Yet CVS may have an advantage over other retailers because of its healthcare portfolio, which includes Aetna health plans, Oak Street Health, Signify Health’s home-health and accountable care services, and advanced digital applications.

That approach contrasts with retail strategies that strictly center on primary care services.

“Ultimately, it has to link to the total cost of care,” said David Johnson, CEO of 4sight Health, an hfm magazine columnist and a member of HFMA’s Board of Directors. “All of the models where primary care is failing [are] looking at primary care as a business in isolation, not as part of a holistic, coordinated enterprise to keep people healthier and happier.”

A more viable arrangement, Johnson said, is evident in the moves being made by insurers such as Elevance Health, which last month announced a partnership with a private-equity firm to “accelerate innovation in primary care delivery, enhance the healthcare experience and improve health outcomes,” according to a news release.

Requiring a new vision

Policymakers and industry leaders should take the struggles of retail healthcare outlets as a prompt to rethink the business model for primary care, said Zeev Neuwirth, MD, a physician executive, healthcare author and podcast host.

“If you step back, you realize [Walmart] had to make a business decision based on the current legacy primary care model as it’s being reimbursed for today,” Neuwirth said. “I think the important lesson here is that we need to redefine, reorganize and resource primary care in a vastly different way if it’s going to be sustainable and successful.”

He added that Walmart’s strategy “made perfect sense from a mission perspective,” Neuwirth said. “But it’s [also] got to make sense from a business perspective, and you can’t get around that. And when you’re looking at revenue and margin per square foot, primary care does not cut it.”

Much of the problem stems from the fee-for-service payment system.

“Primary care is about proactive prevention,” Neuwirth said. “It’s about identifying care gaps, addressing the social determinants of health and assisting people with lifestyle issues. That’s the job of primary care. It’s not to do high-volume visits in order to generate revenue, or at least it shouldn’t be.”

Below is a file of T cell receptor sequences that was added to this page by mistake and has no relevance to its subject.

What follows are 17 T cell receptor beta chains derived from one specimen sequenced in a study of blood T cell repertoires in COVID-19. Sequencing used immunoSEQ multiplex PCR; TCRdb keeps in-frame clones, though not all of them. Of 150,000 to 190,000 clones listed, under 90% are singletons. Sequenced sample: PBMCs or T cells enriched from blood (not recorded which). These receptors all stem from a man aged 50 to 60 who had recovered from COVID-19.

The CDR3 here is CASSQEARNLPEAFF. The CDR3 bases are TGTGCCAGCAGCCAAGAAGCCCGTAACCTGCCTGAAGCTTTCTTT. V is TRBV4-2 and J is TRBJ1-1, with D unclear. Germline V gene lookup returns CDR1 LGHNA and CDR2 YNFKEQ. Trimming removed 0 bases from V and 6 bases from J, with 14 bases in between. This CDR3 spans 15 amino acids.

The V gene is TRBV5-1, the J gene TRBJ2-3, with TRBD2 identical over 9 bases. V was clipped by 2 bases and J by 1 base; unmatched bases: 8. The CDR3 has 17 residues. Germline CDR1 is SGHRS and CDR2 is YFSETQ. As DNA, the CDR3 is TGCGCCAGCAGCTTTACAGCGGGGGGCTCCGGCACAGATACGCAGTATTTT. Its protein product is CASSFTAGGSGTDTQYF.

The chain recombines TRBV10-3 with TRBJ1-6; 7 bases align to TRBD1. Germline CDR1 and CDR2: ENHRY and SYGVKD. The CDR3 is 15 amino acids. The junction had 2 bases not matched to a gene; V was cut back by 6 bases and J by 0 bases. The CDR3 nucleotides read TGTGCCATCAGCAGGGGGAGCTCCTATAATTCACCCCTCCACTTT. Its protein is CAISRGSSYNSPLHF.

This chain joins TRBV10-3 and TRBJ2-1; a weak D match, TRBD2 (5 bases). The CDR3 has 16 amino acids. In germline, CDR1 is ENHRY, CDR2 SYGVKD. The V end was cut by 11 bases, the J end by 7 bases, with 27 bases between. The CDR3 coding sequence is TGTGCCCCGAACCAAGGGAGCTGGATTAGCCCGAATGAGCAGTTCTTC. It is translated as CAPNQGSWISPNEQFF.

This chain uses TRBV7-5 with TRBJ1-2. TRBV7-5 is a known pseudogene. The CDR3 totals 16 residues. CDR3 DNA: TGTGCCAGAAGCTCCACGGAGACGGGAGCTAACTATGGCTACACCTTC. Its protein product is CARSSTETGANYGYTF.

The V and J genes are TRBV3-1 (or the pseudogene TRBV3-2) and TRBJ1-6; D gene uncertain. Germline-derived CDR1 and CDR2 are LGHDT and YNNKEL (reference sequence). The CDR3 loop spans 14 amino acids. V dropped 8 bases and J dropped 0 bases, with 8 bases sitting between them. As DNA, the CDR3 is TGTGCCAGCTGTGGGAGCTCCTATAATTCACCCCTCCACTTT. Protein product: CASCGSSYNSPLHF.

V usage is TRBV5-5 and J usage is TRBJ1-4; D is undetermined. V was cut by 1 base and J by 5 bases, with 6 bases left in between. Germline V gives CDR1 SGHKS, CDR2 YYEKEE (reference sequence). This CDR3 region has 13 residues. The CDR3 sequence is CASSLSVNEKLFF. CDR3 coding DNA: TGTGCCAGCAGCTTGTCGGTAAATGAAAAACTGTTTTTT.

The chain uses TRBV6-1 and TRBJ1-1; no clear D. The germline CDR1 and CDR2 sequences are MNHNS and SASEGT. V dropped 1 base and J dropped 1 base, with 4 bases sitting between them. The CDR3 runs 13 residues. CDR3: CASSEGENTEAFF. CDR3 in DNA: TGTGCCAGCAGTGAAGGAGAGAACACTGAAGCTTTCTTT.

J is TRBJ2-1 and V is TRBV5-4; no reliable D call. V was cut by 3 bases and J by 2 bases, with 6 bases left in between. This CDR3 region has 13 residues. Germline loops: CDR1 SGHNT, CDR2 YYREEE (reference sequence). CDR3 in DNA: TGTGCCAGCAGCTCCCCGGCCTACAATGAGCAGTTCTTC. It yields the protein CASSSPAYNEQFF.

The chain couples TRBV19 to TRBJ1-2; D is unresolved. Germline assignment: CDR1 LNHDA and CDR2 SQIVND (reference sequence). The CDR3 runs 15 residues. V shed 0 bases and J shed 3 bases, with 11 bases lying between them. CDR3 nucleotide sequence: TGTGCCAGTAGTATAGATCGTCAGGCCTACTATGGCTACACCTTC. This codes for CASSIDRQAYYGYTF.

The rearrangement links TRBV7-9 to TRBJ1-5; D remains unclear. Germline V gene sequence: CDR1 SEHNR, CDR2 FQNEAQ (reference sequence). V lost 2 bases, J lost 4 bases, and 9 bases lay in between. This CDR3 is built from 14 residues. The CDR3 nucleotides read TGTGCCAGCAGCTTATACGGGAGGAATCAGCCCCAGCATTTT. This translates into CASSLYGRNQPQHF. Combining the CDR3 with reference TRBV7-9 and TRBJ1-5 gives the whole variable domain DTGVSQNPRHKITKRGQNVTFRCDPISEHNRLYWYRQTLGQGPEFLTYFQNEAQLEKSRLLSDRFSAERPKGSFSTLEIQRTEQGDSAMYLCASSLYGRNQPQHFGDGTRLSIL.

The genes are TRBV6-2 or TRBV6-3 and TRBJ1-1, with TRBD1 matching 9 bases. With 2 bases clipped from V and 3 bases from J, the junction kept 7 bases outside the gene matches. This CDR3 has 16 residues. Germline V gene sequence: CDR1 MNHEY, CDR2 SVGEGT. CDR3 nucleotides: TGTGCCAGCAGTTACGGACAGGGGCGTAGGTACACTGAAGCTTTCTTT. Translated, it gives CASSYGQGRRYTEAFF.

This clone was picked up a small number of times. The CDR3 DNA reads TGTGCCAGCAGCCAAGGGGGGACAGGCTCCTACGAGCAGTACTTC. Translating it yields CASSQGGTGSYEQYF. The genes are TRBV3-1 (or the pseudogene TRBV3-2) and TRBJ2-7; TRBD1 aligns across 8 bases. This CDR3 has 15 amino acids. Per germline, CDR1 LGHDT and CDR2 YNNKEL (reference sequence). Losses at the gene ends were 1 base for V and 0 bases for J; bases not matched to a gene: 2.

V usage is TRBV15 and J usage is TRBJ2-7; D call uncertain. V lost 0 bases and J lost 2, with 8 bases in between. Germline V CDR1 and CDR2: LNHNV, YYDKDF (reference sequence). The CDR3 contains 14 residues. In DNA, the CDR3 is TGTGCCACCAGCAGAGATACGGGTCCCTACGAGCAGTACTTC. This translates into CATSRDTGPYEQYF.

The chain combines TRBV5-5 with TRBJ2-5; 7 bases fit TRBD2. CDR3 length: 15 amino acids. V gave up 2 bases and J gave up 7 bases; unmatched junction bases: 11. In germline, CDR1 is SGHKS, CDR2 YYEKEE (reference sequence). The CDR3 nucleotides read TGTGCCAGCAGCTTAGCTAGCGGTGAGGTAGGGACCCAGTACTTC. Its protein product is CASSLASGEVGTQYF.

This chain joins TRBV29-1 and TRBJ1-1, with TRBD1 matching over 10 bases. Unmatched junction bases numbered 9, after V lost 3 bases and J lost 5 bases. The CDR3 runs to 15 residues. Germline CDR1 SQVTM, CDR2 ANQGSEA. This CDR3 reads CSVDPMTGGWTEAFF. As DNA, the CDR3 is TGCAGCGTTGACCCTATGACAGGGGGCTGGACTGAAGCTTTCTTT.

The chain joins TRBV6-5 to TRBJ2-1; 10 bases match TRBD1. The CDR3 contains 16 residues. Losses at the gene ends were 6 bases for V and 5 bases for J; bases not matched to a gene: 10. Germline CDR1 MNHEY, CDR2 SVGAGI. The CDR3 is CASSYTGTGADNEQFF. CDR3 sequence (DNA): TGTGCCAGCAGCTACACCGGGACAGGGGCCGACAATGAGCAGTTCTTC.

Payment ideally would be based on a capitated model or a subscription model that’s risk-adjusted and outcomes-based, Neuwirth said. If funding is shored up via such a system, providers can invest in infrastructure and advanced digital technologies for “a new type of primary care,” he said.

That care model would “combine population health with personalization,” he added, meaning no demographic or population segment is left at a disadvantage while also ensuring individual patients receive care that is “customized to the context of their lives.”

The winds of change

If such a shift happens, the zenith of retail-based medicine may be yet to come.

“I continue to be optimistic because I think that retail medicine providers are such a critical part of our healthcare ecosystem,” Golinkin said.

“I have to believe and would like to believe that payers, starting with CMS, are going to recognize the importance of giving our citizens easier access to high-quality, affordable primary care, even if they need to shift dollars from other parts of the healthcare system,” he added. “Because a lack of access to primary care is probably the single biggest cost driver in the system, and there’s already a shortage of primary care physicians. The system cannot afford to lose these retail-based clinics and urgent care clinics and primary care practices.”

Regardless of the fate of individual entities, Johnson said, healthcare is on a path toward “democratized and decentralized distribution of whole-person health. Advanced primary care is an essential component of that.”